The deadline has arrived for asylum seekers who came into Australia by boat to claim protection or leave the country.
In May, Immigration Minister Peter Dutton gave thousands of people who arrived between late 2012 and early 2014 until Sunday to 'lodge it or leave'.
More than 6000 people have applied for protection since the cut-off date was announced in May.
The October 1 deadline has arrived for asylum seekers who came into Australia by boat between 2012 and 2014 to now claim protection or leave the country (stock image of Asylum seekers at Manus Island)
However, some 600 asylum seekers still had not submitted paperwork just five days out from the October 1 deadline.
The immigration department could not say how many people had still not lodged their claims by the end of the week.
But the department indicated it will deal swiftly with those who do not apply, considering it an indication the person no longer intends to seek protection in Australia.
Following the deadline, those who don't make an application will be stripped of income support, barred from Australian visa applications, booted out of the country and banned from re-entering.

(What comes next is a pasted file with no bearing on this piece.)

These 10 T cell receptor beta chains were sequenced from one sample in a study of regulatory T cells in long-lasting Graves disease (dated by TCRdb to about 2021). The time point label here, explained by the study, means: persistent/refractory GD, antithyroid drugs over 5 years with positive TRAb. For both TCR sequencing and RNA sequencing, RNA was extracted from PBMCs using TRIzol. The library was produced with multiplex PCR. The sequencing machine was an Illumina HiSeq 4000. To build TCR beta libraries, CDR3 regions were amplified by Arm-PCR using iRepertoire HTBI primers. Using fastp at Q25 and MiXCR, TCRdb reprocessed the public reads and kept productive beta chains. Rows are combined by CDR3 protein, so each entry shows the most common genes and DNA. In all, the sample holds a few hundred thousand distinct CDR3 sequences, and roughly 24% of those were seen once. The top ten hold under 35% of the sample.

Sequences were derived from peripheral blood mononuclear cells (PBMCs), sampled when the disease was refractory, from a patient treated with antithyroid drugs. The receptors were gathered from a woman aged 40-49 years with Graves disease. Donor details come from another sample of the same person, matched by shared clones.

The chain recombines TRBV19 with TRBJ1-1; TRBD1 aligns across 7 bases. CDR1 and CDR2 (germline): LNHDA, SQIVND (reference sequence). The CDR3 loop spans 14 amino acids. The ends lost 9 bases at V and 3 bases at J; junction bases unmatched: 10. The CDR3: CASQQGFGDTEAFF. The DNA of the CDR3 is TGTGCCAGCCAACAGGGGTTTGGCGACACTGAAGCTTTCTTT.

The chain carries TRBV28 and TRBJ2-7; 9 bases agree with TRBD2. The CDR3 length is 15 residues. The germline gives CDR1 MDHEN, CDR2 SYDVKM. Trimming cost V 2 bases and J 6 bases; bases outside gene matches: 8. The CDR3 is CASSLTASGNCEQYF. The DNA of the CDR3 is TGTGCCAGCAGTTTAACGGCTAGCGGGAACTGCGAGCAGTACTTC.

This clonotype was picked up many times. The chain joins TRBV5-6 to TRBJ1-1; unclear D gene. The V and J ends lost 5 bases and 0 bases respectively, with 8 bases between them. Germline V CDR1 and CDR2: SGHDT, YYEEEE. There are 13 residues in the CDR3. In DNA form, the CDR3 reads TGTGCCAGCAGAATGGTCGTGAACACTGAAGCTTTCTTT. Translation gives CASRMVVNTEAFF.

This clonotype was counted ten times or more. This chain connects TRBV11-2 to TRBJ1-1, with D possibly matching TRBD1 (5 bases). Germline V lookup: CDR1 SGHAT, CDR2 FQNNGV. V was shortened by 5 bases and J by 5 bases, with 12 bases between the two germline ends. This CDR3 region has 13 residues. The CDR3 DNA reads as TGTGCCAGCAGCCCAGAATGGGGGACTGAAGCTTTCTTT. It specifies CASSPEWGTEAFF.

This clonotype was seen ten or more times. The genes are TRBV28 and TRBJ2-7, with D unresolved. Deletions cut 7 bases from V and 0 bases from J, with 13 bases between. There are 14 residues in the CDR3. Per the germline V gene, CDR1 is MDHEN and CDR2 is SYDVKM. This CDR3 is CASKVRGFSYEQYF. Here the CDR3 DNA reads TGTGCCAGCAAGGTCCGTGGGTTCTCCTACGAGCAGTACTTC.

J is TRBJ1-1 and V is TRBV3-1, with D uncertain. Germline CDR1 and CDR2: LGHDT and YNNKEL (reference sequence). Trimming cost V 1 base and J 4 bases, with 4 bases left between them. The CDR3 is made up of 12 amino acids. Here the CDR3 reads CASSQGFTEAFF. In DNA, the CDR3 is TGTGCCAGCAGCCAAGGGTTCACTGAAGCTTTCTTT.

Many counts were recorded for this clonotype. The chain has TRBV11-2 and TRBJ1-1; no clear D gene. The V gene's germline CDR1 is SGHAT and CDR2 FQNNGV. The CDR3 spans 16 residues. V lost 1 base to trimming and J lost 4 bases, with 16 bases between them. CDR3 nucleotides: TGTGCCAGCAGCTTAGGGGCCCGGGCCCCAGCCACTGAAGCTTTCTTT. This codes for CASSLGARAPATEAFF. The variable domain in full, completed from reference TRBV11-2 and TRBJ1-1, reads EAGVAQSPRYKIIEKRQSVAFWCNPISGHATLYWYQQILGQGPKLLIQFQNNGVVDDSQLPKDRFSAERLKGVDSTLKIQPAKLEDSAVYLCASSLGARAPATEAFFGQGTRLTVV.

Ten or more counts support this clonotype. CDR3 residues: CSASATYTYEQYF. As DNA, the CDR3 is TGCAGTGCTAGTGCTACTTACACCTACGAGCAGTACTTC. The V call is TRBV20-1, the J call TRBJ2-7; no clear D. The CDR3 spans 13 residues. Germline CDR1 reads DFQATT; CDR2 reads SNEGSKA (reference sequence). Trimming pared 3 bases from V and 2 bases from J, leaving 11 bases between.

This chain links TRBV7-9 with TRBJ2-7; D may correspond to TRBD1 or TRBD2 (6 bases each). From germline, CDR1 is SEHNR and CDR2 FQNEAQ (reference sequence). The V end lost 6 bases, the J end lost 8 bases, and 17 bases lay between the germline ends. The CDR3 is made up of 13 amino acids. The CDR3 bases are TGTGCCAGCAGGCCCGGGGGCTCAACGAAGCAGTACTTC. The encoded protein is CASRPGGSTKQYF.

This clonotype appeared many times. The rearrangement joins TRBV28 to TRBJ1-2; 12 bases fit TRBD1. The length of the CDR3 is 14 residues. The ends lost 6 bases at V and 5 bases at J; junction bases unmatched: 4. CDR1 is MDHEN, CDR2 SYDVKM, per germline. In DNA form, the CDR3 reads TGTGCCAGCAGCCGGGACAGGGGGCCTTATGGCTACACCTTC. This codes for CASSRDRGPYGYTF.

In May, Immigration Minister Peter Dutton (pictured) gave thousands of people who arrived across the sea until Sunday to 'lodge it or leave'
While 6,000 have applied for protection, some 600 asylum seekers were yet to submit paperwork just five days out from the deadline
The government is concerned 'fake refugees' are bleeding taxpayers of welfare dollars and may have lived in the community for years without proper scrutiny of their backgrounds.
Immigration lawyers and opposition parties have roundly condemned the deadline as 'arbitrary and unnecessary,' but have urged those affected to engage in the process.
The government only lifted the bar for some asylum seekers to claim protection late last year, with many having been on waiting lists to receive legal assistance.
Community legal centres have been in overdrive to clear the backlog and help those who have come forward since the cut-off date was announced.
But lawyers are warning asylum seekers that lodging their paperwork is just the first step in a long and complex process to secure Australia's protection.